Going back to a proposed development from the Westwaggon Company who, together with Waggon- und Maschinenfabrik A.G. and Düsseldorfer Waggonfabrik, was responsible for the manufacture of the new VT 137 347 - 366 and 137 377 - 396 secondary railway railcars, the industry launched the last large-scale range of the typically light railcars on to the tracks in 1939 and 1940. Basis for this was the German National Railway (DR) procurement programme from 1936 which, until this point, ensured the continuous further development of railcars. Typically for this era, the striking basket arch shape with the large buffers characterised the front of the vehicle and allowed the staff to move to the adjacent vehicle via a respective passage located on the front sides during the journey. In line with their BCPw4itrvT-36 design designation, they boasted a 2nd class (B) compartment with 6 cushioned seats and a 3rd class (C) compartment, equipped with 43 wooden seats. The vehicles were also equipped with a luggage compartment (Pw) which was located behind the front driver''s cab. The GO56 h Maybach engine, that is definitely not as well-isolated as today in terms of noise and heat, also protruded into the driver''s cab from underneath and was equipped with an appropriate interior cladding. The power from the 225 HP engine was transferred to the second axle of the front bogie via the Voith transmission and allowed the VT to reach a top speed of 80 km/h. The beige and claret paint coat complete with black cover strips and bright roof clearly followed the paint specifications for vehicle coats of the time. The wartime events, which began in 1939, scuppered the original DR settlement plans. Although the first railcars arrived at Fulda railway depot as originally planned, the following deliveries were evenly distributed across the Hanover, Cologne and Saarbrücken directorates. Obviously, few railcars were actually handed over for regular service. Instead they were primarily used for military purposes. However, this suddenly changed at the end of the war. After the railcars were assumed by the recently-founded German Federal Railway (DB), several design changes were made in the 1950s in order to retrofit the vehicles that now bore the designation VT60.5 for the upcoming service period. At the Friedrichshafen repair centre, the engines were replaced with 330 HP MAN machines that were already used in small locomotives from service group III. The upholstering of the 3rd class which was upgraded to become 2nd class also increased passenger comfort. Furthermore, many railcars were equipped with modern DB lights during the 1960s in order to improve the view of the track and the conspicuous railcar lights from the National Railway era were removed. Colour changes were also made as the uniform purple for DB diesel vehicles replaced the old DR colour scheme. In contrast to the initial settlement, DB distributed their 31 VT60.5 vehicles to many more operating locations. Consequently, the Rheine, Darmstadt, Stuttgart, Kassel, Frankfurt-Griesheim, Heilbronn, Nuremberg and Friedrichshafen railway depots became primary application locations. In doing so, six railcars were leased to the American occupying forces until 1960. As the vehicles aged, the inventory of the VT60.5 shrunk by the mid-1960s and the Rheine railway depot became the de facto discontinuation railway depot for the remaining railcars of the old design belonging to DB. With a fleet of six vehicles, the inventory was the highest here at the start of the 1970s. Four more vehicles were stationed in Nuremberg and two further vehicles were also in service; one in Heilbronn and one in Kassel. These 12 vehicles, which were issued with the EDP-compliant 660 designation, were all removed from regular service by 1972. Converted to radio measurement wagons, the former 660 506 and 660 531 remained in service until 1979. Only the VT 60 531 exists today. Only three railcars - the 137 348, 137 366 and the 137 387 - remained in the Soviet occupation zone following the war. They were utilised from the Aschersleben railway depot. However, all of the railcars were removed from service by 1969 as a result of the poor availability of replacement parts. Alongside the 40 railcars, the procurement plan also allowed for suitable VS145 control cars, particularly for the VT137 347 - 366 and 137 377 - 396. The wagons ordered in accordance with the CPost4ivS-36 sketch boasted 76 spaces in 3rd class, a control compartment at the front end and a post compartment at the rear end. As the control cars were largely delivered at a different time to the VT, the intended combinations did not materialise from the start. In fact, the liberal applicability was utilised to deploy the VS with other VT designs. During the Federal Railway era, a total of 10 VS145 vehicles were documented for 1952 and were primarily used with the VT60.5. In contrast, the vehicles were also deployed with the VT36.5 or V36 in Bremen and Wuppertal. Now bearing the designation 945, the last VT60.5 was discontinued at Rheine in 1972 together with the last VS145.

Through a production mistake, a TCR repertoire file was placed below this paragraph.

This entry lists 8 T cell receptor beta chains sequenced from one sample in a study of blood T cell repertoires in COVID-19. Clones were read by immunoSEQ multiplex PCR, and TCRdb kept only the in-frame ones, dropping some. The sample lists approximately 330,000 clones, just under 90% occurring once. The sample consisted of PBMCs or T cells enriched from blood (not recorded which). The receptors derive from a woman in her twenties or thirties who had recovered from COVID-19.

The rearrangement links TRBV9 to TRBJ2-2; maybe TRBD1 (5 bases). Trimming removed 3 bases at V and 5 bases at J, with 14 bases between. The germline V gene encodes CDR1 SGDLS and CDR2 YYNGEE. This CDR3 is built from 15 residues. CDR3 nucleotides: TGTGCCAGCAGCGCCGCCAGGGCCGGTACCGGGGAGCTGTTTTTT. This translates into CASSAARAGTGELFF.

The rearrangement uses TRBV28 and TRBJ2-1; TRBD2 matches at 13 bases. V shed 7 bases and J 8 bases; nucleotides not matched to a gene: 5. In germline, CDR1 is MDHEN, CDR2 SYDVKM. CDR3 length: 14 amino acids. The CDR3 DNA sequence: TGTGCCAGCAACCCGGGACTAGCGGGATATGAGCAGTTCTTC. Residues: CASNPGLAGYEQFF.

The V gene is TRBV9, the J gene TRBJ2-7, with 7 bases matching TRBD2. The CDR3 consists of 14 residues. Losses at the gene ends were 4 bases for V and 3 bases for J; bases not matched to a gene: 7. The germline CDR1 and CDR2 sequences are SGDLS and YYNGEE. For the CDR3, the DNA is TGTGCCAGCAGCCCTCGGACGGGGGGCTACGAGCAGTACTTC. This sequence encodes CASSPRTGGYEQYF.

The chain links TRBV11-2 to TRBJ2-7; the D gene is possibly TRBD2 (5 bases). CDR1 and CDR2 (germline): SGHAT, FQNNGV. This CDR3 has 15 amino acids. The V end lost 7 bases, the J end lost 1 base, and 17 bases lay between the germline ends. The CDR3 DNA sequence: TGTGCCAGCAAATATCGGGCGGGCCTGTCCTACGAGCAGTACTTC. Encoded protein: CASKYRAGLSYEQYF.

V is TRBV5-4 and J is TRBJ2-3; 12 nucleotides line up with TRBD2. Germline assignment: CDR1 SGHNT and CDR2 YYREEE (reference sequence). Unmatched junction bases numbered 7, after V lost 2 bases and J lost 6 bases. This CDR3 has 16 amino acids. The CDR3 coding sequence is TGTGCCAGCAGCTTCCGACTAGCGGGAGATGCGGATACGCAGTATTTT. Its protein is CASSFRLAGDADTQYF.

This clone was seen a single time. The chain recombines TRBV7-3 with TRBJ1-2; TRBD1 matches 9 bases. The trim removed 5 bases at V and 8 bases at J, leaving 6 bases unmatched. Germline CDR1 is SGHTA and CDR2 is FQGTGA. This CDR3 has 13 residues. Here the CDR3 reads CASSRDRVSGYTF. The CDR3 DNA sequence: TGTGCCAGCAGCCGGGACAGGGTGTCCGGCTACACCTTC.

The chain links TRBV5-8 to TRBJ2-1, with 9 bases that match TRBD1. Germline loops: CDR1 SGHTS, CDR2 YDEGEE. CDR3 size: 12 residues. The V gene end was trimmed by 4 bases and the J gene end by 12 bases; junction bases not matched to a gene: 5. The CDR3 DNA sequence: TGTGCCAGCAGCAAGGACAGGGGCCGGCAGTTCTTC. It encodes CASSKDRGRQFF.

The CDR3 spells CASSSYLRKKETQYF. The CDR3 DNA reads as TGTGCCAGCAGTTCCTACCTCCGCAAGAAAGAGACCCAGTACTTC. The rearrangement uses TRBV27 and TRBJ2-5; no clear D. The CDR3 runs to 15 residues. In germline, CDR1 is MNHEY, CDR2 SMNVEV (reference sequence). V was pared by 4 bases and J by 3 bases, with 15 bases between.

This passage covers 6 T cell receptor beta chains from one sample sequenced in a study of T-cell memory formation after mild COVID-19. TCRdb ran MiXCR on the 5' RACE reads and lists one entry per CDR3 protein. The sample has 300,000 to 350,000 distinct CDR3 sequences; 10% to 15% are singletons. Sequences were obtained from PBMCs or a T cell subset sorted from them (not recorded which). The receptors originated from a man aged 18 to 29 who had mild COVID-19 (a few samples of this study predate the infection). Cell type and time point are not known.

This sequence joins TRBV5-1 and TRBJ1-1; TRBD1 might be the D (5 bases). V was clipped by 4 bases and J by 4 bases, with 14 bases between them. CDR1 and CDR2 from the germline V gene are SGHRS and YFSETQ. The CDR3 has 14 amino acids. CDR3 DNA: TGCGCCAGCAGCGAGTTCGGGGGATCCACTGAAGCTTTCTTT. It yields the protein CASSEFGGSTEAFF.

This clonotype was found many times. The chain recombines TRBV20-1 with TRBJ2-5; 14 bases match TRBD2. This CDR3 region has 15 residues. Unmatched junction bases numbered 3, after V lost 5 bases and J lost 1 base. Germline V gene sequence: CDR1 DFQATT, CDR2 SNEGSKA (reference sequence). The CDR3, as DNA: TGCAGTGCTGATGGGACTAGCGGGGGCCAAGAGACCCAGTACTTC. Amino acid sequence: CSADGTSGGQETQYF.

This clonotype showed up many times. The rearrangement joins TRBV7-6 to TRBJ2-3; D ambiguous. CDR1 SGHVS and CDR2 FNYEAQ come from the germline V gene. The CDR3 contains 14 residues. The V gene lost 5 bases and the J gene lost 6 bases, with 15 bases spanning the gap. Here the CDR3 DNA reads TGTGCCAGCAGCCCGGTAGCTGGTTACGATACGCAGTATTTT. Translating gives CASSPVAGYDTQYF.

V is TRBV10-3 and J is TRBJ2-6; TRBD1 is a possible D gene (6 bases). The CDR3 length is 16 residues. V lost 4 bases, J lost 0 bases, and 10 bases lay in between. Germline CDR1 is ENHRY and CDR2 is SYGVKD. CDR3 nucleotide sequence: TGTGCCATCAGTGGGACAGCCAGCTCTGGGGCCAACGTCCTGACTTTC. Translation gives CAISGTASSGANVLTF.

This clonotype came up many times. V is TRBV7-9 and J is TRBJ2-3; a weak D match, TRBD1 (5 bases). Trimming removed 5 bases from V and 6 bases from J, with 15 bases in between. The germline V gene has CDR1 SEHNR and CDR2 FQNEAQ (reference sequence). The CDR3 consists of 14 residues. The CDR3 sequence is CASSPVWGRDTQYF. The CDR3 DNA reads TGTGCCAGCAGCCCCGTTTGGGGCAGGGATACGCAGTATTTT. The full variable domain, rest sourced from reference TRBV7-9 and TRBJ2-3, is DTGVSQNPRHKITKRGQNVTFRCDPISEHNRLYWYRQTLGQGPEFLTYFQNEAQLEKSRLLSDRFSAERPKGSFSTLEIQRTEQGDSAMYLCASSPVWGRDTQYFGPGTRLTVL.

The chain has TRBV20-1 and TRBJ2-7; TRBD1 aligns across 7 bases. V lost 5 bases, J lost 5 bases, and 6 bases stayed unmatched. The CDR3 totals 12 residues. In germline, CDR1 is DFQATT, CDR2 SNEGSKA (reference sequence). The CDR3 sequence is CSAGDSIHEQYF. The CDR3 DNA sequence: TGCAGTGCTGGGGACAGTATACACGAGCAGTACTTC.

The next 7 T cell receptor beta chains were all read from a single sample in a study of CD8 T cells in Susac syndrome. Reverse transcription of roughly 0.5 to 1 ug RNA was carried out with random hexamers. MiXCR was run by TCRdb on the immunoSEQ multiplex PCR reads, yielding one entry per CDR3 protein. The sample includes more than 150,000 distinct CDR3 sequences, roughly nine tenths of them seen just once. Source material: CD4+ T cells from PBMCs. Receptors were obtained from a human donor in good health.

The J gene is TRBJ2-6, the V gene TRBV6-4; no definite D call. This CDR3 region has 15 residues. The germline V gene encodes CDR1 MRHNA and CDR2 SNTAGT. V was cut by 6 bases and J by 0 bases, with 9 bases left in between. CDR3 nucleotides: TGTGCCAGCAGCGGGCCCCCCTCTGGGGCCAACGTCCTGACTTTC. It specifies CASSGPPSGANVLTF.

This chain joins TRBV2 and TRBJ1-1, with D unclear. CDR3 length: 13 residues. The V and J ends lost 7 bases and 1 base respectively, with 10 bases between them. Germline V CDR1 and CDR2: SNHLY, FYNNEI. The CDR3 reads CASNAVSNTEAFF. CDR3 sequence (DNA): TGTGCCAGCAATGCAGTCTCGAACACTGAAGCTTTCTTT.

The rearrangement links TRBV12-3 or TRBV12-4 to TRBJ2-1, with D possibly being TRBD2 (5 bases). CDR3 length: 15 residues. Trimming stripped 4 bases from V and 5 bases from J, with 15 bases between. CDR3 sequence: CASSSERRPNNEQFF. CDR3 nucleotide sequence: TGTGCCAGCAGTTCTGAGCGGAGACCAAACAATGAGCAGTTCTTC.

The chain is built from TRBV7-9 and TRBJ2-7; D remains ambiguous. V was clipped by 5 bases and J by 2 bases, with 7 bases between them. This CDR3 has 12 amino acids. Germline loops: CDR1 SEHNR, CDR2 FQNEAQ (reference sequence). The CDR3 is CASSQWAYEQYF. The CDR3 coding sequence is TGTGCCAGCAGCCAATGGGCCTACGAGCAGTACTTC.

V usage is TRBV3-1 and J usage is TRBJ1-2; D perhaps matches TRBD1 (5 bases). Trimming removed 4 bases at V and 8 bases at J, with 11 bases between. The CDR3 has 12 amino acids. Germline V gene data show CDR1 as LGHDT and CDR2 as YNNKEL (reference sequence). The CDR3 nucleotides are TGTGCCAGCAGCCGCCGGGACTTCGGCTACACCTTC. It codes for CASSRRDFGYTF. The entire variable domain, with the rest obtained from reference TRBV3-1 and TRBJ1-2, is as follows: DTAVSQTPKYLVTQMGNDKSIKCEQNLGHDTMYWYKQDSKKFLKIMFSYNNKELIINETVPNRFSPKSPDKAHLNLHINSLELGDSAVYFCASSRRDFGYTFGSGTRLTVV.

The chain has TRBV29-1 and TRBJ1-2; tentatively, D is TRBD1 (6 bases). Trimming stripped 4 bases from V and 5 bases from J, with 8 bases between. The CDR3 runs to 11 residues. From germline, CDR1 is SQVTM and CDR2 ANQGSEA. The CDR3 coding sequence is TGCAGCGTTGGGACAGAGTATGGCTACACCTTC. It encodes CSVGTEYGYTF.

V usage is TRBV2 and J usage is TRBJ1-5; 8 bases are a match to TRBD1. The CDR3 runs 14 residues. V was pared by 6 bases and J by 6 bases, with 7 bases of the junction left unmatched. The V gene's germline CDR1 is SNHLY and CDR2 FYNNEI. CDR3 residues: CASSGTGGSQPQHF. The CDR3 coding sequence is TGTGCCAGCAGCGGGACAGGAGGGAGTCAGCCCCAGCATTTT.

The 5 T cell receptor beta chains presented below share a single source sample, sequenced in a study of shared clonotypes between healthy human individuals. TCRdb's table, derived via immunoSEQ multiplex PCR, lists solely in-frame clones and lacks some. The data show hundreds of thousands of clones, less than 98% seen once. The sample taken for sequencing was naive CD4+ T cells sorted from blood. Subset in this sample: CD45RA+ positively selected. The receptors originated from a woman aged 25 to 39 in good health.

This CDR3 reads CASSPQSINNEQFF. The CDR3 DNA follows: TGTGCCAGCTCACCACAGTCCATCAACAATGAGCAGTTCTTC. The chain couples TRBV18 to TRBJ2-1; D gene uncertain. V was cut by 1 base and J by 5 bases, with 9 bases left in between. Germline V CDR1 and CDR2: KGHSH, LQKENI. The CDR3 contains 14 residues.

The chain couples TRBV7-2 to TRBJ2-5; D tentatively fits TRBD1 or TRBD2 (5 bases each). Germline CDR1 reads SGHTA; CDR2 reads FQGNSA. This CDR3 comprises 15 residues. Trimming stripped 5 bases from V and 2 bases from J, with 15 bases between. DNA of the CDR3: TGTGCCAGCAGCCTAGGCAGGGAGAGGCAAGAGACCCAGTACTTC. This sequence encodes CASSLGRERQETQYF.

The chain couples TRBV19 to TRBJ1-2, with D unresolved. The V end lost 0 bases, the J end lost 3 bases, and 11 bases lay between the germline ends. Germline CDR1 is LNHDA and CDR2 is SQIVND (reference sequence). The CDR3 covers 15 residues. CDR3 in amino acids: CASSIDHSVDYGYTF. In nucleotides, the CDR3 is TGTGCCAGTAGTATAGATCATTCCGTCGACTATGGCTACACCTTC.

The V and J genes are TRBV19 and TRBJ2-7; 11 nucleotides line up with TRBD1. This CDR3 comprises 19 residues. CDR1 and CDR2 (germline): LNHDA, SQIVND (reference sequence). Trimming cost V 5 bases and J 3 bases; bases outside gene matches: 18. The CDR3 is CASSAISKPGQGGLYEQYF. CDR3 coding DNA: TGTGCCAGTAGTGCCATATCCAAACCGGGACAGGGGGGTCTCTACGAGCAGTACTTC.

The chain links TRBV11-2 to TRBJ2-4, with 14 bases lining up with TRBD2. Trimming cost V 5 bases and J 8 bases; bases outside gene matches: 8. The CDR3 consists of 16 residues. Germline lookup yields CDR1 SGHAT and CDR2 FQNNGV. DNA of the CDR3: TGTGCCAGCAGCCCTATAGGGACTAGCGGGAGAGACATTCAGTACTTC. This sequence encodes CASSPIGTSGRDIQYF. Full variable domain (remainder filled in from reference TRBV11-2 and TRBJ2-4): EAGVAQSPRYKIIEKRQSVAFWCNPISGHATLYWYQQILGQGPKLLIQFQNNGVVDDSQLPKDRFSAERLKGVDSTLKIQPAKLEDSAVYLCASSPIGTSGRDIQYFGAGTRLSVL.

• Road no.: VT 137 378 / VS 145 207
• DC Digital Extra Version
• Digital Sound
• Doehler & Haass Decoder

We fully test & inspect every locomotive before it ships to you.
2018 New Item
Era II (1925-1945)
DRG (Deutsche Reichsbahn-Gesellschaft (1920-1949))
No longer available from the manufacturer
our product code